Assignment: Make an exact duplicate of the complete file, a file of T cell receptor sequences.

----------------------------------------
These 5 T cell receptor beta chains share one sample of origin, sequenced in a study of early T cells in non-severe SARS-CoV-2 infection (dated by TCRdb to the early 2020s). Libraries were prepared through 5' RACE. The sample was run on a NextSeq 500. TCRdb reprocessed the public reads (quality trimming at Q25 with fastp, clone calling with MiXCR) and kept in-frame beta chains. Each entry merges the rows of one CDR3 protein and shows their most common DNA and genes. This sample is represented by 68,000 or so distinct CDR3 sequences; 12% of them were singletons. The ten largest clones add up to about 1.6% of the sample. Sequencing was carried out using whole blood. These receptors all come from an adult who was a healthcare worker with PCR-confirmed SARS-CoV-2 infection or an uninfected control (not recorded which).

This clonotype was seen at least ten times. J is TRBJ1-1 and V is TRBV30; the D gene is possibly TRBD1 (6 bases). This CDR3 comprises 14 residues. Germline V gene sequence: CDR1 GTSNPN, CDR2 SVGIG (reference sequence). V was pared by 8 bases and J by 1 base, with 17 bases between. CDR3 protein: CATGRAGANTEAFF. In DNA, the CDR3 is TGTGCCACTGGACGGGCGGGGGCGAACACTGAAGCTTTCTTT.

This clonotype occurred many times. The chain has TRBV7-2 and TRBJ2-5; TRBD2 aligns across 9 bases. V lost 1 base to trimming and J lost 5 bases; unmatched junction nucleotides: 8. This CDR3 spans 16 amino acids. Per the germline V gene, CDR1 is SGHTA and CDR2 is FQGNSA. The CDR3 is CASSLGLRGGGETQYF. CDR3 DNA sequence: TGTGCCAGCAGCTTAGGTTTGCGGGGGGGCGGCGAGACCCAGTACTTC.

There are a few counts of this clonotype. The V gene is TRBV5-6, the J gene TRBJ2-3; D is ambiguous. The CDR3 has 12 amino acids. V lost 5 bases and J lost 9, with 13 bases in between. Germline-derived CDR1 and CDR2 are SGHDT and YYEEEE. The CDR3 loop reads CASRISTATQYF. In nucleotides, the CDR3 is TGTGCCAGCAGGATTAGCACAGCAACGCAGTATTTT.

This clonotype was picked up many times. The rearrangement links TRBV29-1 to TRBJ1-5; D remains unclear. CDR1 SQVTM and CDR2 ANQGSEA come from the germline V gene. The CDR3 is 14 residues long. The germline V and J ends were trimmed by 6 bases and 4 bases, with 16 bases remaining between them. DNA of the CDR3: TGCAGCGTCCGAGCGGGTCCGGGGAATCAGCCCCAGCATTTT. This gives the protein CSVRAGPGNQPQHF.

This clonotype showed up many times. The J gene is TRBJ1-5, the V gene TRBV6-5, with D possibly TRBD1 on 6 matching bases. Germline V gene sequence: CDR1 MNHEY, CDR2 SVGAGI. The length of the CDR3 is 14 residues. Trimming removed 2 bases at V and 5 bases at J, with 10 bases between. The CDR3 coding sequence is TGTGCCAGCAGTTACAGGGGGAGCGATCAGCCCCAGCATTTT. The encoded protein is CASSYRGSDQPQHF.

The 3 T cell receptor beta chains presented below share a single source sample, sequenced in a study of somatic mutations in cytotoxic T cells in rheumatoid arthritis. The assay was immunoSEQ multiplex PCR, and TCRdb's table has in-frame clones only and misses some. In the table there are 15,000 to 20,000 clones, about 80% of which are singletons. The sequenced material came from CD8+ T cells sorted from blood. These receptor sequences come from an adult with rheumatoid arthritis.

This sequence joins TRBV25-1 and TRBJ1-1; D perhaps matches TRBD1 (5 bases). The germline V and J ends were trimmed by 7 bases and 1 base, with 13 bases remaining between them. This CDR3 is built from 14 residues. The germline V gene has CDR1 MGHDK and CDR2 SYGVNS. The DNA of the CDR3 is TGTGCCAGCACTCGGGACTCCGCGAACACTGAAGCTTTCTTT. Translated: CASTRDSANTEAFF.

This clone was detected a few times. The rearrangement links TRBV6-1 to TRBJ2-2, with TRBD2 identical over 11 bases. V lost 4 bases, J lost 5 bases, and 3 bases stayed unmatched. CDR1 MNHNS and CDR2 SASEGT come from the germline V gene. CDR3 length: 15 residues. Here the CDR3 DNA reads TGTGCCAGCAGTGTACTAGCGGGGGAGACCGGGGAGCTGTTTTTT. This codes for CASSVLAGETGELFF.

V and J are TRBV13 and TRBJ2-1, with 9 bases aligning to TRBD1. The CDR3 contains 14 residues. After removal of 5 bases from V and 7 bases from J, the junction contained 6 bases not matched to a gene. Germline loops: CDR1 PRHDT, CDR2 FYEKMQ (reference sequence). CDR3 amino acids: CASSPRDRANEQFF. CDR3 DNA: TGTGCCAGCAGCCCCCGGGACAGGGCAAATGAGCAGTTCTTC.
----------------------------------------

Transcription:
These 5 T cell receptor beta chains share one sample of origin, sequenced in a study of early T cells in non-severe SARS-CoV-2 infection (dated by TCRdb to the early 2020s). Libraries were prepared through 5' RACE. The sample was run on a NextSeq 500. TCRdb reprocessed the public reads (quality trimming at Q25 with fastp, clone calling with MiXCR) and kept in-frame beta chains. Each entry merges the rows of one CDR3 protein and shows their most common DNA and genes. This sample is represented by 68,000 or so distinct CDR3 sequences; 12% of them were singletons. The ten largest clones add up to about 1.6% of the sample. Sequencing was carried out using whole blood. These receptors all come from an adult who was a healthcare worker with PCR-confirmed SARS-CoV-2 infection or an uninfected control (not recorded which).

This clonotype was seen at least ten times. J is TRBJ1-1 and V is TRBV30; the D gene is possibly TRBD1 (6 bases). This CDR3 comprises 14 residues. Germline V gene sequence: CDR1 GTSNPN, CDR2 SVGIG (reference sequence). V was pared by 8 bases and J by 1 base, with 17 bases between. CDR3 protein: CATGRAGANTEAFF. In DNA, the CDR3 is TGTGCCACTGGACGGGCGGGGGCGAACACTGAAGCTTTCTTT.

This clonotype occurred many times. The chain has TRBV7-2 and TRBJ2-5; TRBD2 aligns across 9 bases. V lost 1 base to trimming and J lost 5 bases; unmatched junction nucleotides: 8. This CDR3 spans 16 amino acids. Per the germline V gene, CDR1 is SGHTA and CDR2 is FQGNSA. The CDR3 is CASSLGLRGGGETQYF. CDR3 DNA sequence: TGTGCCAGCAGCTTAGGTTTGCGGGGGGGCGGCGAGACCCAGTACTTC.

There are a few counts of this clonotype. The V gene is TRBV5-6, the J gene TRBJ2-3; D is ambiguous. The CDR3 has 12 amino acids. V lost 5 bases and J lost 9, with 13 bases in between. Germline-derived CDR1 and CDR2 are SGHDT and YYEEEE. The CDR3 loop reads CASRISTATQYF. In nucleotides, the CDR3 is TGTGCCAGCAGGATTAGCACAGCAACGCAGTATTTT.

This clonotype was picked up many times. The rearrangement links TRBV29-1 to TRBJ1-5; D remains unclear. CDR1 SQVTM and CDR2 ANQGSEA come from the germline V gene. The CDR3 is 14 residues long. The germline V and J ends were trimmed by 6 bases and 4 bases, with 16 bases remaining between them. DNA of the CDR3: TGCAGCGTCCGAGCGGGTCCGGGGAATCAGCCCCAGCATTTT. This gives the protein CSVRAGPGNQPQHF.

This clonotype showed up many times. The J gene is TRBJ1-5, the V gene TRBV6-5, with D possibly TRBD1 on 6 matching bases. Germline V gene sequence: CDR1 MNHEY, CDR2 SVGAGI. The length of the CDR3 is 14 residues. Trimming removed 2 bases at V and 5 bases at J, with 10 bases between. The CDR3 coding sequence is TGTGCCAGCAGTTACAGGGGGAGCGATCAGCCCCAGCATTTT. The encoded protein is CASSYRGSDQPQHF.

The 3 T cell receptor beta chains presented below share a single source sample, sequenced in a study of somatic mutations in cytotoxic T cells in rheumatoid arthritis. The assay was immunoSEQ multiplex PCR, and TCRdb's table has in-frame clones only and misses some. In the table there are 15,000 to 20,000 clones, about 80% of which are singletons. The sequenced material came from CD8+ T cells sorted from blood. These receptor sequences come from an adult with rheumatoid arthritis.

This sequence joins TRBV25-1 and TRBJ1-1; D perhaps matches TRBD1 (5 bases). The germline V and J ends were trimmed by 7 bases and 1 base, with 13 bases remaining between them. This CDR3 is built from 14 residues. The germline V gene has CDR1 MGHDK and CDR2 SYGVNS. The DNA of the CDR3 is TGTGCCAGCACTCGGGACTCCGCGAACACTGAAGCTTTCTTT. Translated: CASTRDSANTEAFF.

This clone was detected a few times. The rearrangement links TRBV6-1 to TRBJ2-2, with TRBD2 identical over 11 bases. V lost 4 bases, J lost 5 bases, and 3 bases stayed unmatched. CDR1 MNHNS and CDR2 SASEGT come from the germline V gene. CDR3 length: 15 residues. Here the CDR3 DNA reads TGTGCCAGCAGTGTACTAGCGGGGGAGACCGGGGAGCTGTTTTTT. This codes for CASSVLAGETGELFF.

V and J are TRBV13 and TRBJ2-1, with 9 bases aligning to TRBD1. The CDR3 contains 14 residues. After removal of 5 bases from V and 7 bases from J, the junction contained 6 bases not matched to a gene. Germline loops: CDR1 PRHDT, CDR2 FYEKMQ (reference sequence). CDR3 amino acids: CASSPRDRANEQFF. CDR3 DNA: TGTGCCAGCAGCCCCCGGGACAGGGCAAATGAGCAGTTCTTC.